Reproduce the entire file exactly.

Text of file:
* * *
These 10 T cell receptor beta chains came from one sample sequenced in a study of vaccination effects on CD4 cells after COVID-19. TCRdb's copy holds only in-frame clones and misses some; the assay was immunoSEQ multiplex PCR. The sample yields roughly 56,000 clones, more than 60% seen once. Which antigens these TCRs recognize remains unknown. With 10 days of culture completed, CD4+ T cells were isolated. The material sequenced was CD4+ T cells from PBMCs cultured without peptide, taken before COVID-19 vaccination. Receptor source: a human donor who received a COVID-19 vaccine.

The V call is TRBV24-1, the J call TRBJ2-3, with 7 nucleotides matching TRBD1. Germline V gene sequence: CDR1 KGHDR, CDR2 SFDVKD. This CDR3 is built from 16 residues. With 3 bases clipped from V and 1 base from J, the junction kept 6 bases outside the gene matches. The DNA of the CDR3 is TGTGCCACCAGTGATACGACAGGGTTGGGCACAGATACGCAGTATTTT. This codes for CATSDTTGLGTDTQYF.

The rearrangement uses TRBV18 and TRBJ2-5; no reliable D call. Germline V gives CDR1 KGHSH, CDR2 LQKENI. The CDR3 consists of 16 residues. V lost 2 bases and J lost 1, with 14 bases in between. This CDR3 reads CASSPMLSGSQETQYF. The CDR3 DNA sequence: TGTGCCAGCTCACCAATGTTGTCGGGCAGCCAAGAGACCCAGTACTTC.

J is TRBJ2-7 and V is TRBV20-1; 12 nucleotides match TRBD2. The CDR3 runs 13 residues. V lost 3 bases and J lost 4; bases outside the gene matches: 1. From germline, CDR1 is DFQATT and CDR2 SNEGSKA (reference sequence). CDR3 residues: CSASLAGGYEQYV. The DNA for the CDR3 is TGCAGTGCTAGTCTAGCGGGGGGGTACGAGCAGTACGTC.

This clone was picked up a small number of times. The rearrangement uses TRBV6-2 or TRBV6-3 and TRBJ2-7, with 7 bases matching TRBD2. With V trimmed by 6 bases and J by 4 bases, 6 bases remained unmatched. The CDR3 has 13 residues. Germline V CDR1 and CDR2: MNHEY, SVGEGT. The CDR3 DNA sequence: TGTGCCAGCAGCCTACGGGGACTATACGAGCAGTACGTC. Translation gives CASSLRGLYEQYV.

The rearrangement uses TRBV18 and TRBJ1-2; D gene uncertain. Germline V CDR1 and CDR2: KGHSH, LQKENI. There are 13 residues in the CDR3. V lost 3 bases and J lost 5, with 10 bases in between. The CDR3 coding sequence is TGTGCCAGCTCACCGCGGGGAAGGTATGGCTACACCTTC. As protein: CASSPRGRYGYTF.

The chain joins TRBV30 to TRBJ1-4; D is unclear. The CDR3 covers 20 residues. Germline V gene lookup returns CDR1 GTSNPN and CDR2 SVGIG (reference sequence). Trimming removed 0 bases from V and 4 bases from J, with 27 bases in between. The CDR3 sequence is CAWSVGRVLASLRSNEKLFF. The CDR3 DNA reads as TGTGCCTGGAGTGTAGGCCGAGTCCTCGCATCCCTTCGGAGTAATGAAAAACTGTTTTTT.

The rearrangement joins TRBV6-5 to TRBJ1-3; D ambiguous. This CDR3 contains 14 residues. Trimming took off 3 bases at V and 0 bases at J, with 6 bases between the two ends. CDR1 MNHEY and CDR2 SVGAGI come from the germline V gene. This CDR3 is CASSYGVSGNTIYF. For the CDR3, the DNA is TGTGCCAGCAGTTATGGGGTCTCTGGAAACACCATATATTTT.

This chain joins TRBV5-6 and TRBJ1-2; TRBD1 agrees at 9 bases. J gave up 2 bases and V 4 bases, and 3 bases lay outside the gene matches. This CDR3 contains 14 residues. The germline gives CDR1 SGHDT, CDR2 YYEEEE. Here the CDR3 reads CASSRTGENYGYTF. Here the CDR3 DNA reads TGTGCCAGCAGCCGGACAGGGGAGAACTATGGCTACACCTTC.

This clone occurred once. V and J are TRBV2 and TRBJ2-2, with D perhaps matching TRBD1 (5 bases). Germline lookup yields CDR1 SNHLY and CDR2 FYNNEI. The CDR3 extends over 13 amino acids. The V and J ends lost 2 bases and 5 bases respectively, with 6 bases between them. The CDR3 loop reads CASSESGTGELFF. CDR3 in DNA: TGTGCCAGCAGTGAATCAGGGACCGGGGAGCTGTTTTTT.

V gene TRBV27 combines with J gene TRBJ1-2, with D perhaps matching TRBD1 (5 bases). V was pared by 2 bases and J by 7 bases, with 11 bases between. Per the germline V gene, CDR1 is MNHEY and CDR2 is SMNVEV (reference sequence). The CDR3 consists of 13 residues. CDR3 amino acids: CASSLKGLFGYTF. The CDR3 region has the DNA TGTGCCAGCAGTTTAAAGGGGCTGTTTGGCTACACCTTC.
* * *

These 10 T cell receptor beta chains came from one sample sequenced in a study of vaccination effects on CD4 cells after COVID-19. TCRdb's copy holds only in-frame clones and misses some; the assay was immunoSEQ multiplex PCR. The sample yields roughly 56,000 clones, more than 60% seen once. Which antigens these TCRs recognize remains unknown. With 10 days of culture completed, CD4+ T cells were isolated. The material sequenced was CD4+ T cells from PBMCs cultured without peptide, taken before COVID-19 vaccination. Receptor source: a human donor who received a COVID-19 vaccine.

The V call is TRBV24-1, the J call TRBJ2-3, with 7 nucleotides matching TRBD1. Germline V gene sequence: CDR1 KGHDR, CDR2 SFDVKD. This CDR3 is built from 16 residues. With 3 bases clipped from V and 1 base from J, the junction kept 6 bases outside the gene matches. The DNA of the CDR3 is TGTGCCACCAGTGATACGACAGGGTTGGGCACAGATACGCAGTATTTT. This codes for CATSDTTGLGTDTQYF.

The rearrangement uses TRBV18 and TRBJ2-5; no reliable D call. Germline V gives CDR1 KGHSH, CDR2 LQKENI. The CDR3 consists of 16 residues. V lost 2 bases and J lost 1, with 14 bases in between. This CDR3 reads CASSPMLSGSQETQYF. The CDR3 DNA sequence: TGTGCCAGCTCACCAATGTTGTCGGGCAGCCAAGAGACCCAGTACTTC.

J is TRBJ2-7 and V is TRBV20-1; 12 nucleotides match TRBD2. The CDR3 runs 13 residues. V lost 3 bases and J lost 4; bases outside the gene matches: 1. From germline, CDR1 is DFQATT and CDR2 SNEGSKA (reference sequence). CDR3 residues: CSASLAGGYEQYV. The DNA for the CDR3 is TGCAGTGCTAGTCTAGCGGGGGGGTACGAGCAGTACGTC.

This clone was picked up a small number of times. The rearrangement uses TRBV6-2 or TRBV6-3 and TRBJ2-7, with 7 bases matching TRBD2. With V trimmed by 6 bases and J by 4 bases, 6 bases remained unmatched. The CDR3 has 13 residues. Germline V CDR1 and CDR2: MNHEY, SVGEGT. The CDR3 DNA sequence: TGTGCCAGCAGCCTACGGGGACTATACGAGCAGTACGTC. Translation gives CASSLRGLYEQYV.

The rearrangement uses TRBV18 and TRBJ1-2; D gene uncertain. Germline V CDR1 and CDR2: KGHSH, LQKENI. There are 13 residues in the CDR3. V lost 3 bases and J lost 5, with 10 bases in between. The CDR3 coding sequence is TGTGCCAGCTCACCGCGGGGAAGGTATGGCTACACCTTC. As protein: CASSPRGRYGYTF.

The chain joins TRBV30 to TRBJ1-4; D is unclear. The CDR3 covers 20 residues. Germline V gene lookup returns CDR1 GTSNPN and CDR2 SVGIG (reference sequence). Trimming removed 0 bases from V and 4 bases from J, with 27 bases in between. The CDR3 sequence is CAWSVGRVLASLRSNEKLFF. The CDR3 DNA reads as TGTGCCTGGAGTGTAGGCCGAGTCCTCGCATCCCTTCGGAGTAATGAAAAACTGTTTTTT.

The rearrangement joins TRBV6-5 to TRBJ1-3; D ambiguous. This CDR3 contains 14 residues. Trimming took off 3 bases at V and 0 bases at J, with 6 bases between the two ends. CDR1 MNHEY and CDR2 SVGAGI come from the germline V gene. This CDR3 is CASSYGVSGNTIYF. For the CDR3, the DNA is TGTGCCAGCAGTTATGGGGTCTCTGGAAACACCATATATTTT.

This chain joins TRBV5-6 and TRBJ1-2; TRBD1 agrees at 9 bases. J gave up 2 bases and V 4 bases, and 3 bases lay outside the gene matches. This CDR3 contains 14 residues. The germline gives CDR1 SGHDT, CDR2 YYEEEE. Here the CDR3 reads CASSRTGENYGYTF. Here the CDR3 DNA reads TGTGCCAGCAGCCGGACAGGGGAGAACTATGGCTACACCTTC.

This clone occurred once. V and J are TRBV2 and TRBJ2-2, with D perhaps matching TRBD1 (5 bases). Germline lookup yields CDR1 SNHLY and CDR2 FYNNEI. The CDR3 extends over 13 amino acids. The V and J ends lost 2 bases and 5 bases respectively, with 6 bases between them. The CDR3 loop reads CASSESGTGELFF. CDR3 in DNA: TGTGCCAGCAGTGAATCAGGGACCGGGGAGCTGTTTTTT.

V gene TRBV27 combines with J gene TRBJ1-2, with D perhaps matching TRBD1 (5 bases). V was pared by 2 bases and J by 7 bases, with 11 bases between. Per the germline V gene, CDR1 is MNHEY and CDR2 is SMNVEV (reference sequence). The CDR3 consists of 13 residues. CDR3 amino acids: CASSLKGLFGYTF. The CDR3 region has the DNA TGTGCCAGCAGTTTAAAGGGGCTGTTTGGCTACACCTTC.